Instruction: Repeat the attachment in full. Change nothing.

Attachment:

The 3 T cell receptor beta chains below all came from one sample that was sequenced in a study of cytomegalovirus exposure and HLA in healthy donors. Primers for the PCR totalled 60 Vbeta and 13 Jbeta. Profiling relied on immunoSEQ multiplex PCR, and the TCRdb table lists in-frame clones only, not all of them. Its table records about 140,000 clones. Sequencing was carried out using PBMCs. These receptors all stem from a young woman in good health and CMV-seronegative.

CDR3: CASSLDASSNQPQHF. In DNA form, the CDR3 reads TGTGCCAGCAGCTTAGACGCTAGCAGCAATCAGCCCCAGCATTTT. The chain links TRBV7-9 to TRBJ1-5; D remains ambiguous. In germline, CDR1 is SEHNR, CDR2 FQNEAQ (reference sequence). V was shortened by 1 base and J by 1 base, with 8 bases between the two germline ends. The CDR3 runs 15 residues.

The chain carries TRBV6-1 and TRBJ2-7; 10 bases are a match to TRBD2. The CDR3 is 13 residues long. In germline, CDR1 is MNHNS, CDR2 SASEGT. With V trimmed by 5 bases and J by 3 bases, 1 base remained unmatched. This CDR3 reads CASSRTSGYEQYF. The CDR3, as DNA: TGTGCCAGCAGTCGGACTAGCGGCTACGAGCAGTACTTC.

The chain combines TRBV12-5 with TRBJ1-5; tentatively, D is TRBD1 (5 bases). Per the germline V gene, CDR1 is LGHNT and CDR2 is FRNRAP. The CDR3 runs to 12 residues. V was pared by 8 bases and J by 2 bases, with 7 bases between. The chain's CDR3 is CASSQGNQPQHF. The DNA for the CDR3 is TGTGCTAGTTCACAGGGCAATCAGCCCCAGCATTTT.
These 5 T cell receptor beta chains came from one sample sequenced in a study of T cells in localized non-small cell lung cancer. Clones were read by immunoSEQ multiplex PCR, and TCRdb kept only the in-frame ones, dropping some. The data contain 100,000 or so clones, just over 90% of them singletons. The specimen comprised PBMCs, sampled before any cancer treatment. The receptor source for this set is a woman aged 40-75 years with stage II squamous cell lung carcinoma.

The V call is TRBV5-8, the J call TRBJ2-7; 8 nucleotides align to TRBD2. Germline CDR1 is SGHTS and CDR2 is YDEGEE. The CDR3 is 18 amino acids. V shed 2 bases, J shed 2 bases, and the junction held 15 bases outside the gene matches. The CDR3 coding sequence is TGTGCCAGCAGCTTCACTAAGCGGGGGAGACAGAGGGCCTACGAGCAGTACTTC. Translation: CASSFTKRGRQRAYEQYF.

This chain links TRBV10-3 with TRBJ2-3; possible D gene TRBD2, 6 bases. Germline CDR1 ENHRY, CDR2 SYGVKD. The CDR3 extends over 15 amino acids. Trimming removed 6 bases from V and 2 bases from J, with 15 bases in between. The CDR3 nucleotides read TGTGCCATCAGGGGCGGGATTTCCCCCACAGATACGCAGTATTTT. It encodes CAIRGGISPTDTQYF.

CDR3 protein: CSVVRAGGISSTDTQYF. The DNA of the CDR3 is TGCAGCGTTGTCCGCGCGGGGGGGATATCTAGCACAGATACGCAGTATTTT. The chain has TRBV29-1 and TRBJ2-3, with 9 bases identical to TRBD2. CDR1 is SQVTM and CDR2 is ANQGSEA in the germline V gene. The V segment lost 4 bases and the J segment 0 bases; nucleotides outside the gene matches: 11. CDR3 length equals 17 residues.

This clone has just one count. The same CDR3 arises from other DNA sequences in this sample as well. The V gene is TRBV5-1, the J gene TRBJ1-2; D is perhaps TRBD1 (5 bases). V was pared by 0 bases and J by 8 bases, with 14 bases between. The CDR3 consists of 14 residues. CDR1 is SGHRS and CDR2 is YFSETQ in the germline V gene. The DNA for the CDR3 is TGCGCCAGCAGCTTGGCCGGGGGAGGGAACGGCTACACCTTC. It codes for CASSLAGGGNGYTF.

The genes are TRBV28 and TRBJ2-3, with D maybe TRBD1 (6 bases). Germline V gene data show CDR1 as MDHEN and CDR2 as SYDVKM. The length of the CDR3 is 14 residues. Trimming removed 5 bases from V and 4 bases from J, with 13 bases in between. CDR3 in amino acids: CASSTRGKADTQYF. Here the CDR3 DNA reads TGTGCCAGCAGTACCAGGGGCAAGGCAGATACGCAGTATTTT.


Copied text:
The 3 T cell receptor beta chains below all came from one sample that was sequenced in a study of cytomegalovirus exposure and HLA in healthy donors. Primers for the PCR totalled 60 Vbeta and 13 Jbeta. Profiling relied on immunoSEQ multiplex PCR, and the TCRdb table lists in-frame clones only, not all of them. Its table records about 140,000 clones. Sequencing was carried out using PBMCs. These receptors all stem from a young woman in good health and CMV-seronegative.

CDR3: CASSLDASSNQPQHF. In DNA form, the CDR3 reads TGTGCCAGCAGCTTAGACGCTAGCAGCAATCAGCCCCAGCATTTT. The chain links TRBV7-9 to TRBJ1-5; D remains ambiguous. In germline, CDR1 is SEHNR, CDR2 FQNEAQ (reference sequence). V was shortened by 1 base and J by 1 base, with 8 bases between the two germline ends. The CDR3 runs 15 residues.

The chain carries TRBV6-1 and TRBJ2-7; 10 bases are a match to TRBD2. The CDR3 is 13 residues long. In germline, CDR1 is MNHNS, CDR2 SASEGT. With V trimmed by 5 bases and J by 3 bases, 1 base remained unmatched. This CDR3 reads CASSRTSGYEQYF. The CDR3, as DNA: TGTGCCAGCAGTCGGACTAGCGGCTACGAGCAGTACTTC.

The chain combines TRBV12-5 with TRBJ1-5; tentatively, D is TRBD1 (5 bases). Per the germline V gene, CDR1 is LGHNT and CDR2 is FRNRAP. The CDR3 runs to 12 residues. V was pared by 8 bases and J by 2 bases, with 7 bases between. The chain's CDR3 is CASSQGNQPQHF. The DNA for the CDR3 is TGTGCTAGTTCACAGGGCAATCAGCCCCAGCATTTT.
These 5 T cell receptor beta chains came from one sample sequenced in a study of T cells in localized non-small cell lung cancer. Clones were read by immunoSEQ multiplex PCR, and TCRdb kept only the in-frame ones, dropping some. The data contain 100,000 or so clones, just over 90% of them singletons. The specimen comprised PBMCs, sampled before any cancer treatment. The receptor source for this set is a woman aged 40-75 years with stage II squamous cell lung carcinoma.

The V call is TRBV5-8, the J call TRBJ2-7; 8 nucleotides align to TRBD2. Germline CDR1 is SGHTS and CDR2 is YDEGEE. The CDR3 is 18 amino acids. V shed 2 bases, J shed 2 bases, and the junction held 15 bases outside the gene matches. The CDR3 coding sequence is TGTGCCAGCAGCTTCACTAAGCGGGGGAGACAGAGGGCCTACGAGCAGTACTTC. Translation: CASSFTKRGRQRAYEQYF.

This chain links TRBV10-3 with TRBJ2-3; possible D gene TRBD2, 6 bases. Germline CDR1 ENHRY, CDR2 SYGVKD. The CDR3 extends over 15 amino acids. Trimming removed 6 bases from V and 2 bases from J, with 15 bases in between. The CDR3 nucleotides read TGTGCCATCAGGGGCGGGATTTCCCCCACAGATACGCAGTATTTT. It encodes CAIRGGISPTDTQYF.

CDR3 protein: CSVVRAGGISSTDTQYF. The DNA of the CDR3 is TGCAGCGTTGTCCGCGCGGGGGGGATATCTAGCACAGATACGCAGTATTTT. The chain has TRBV29-1 and TRBJ2-3, with 9 bases identical to TRBD2. CDR1 is SQVTM and CDR2 is ANQGSEA in the germline V gene. The V segment lost 4 bases and the J segment 0 bases; nucleotides outside the gene matches: 11. CDR3 length equals 17 residues.

This clone has just one count. The same CDR3 arises from other DNA sequences in this sample as well. The V gene is TRBV5-1, the J gene TRBJ1-2; D is perhaps TRBD1 (5 bases). V was pared by 0 bases and J by 8 bases, with 14 bases between. The CDR3 consists of 14 residues. CDR1 is SGHRS and CDR2 is YFSETQ in the germline V gene. The DNA for the CDR3 is TGCGCCAGCAGCTTGGCCGGGGGAGGGAACGGCTACACCTTC. It codes for CASSLAGGGNGYTF.

The genes are TRBV28 and TRBJ2-3, with D maybe TRBD1 (6 bases). Germline V gene data show CDR1 as MDHEN and CDR2 as SYDVKM. The length of the CDR3 is 14 residues. Trimming removed 5 bases from V and 4 bases from J, with 13 bases in between. CDR3 in amino acids: CASSTRGKADTQYF. Here the CDR3 DNA reads TGTGCCAGCAGTACCAGGGGCAAGGCAGATACGCAGTATTTT.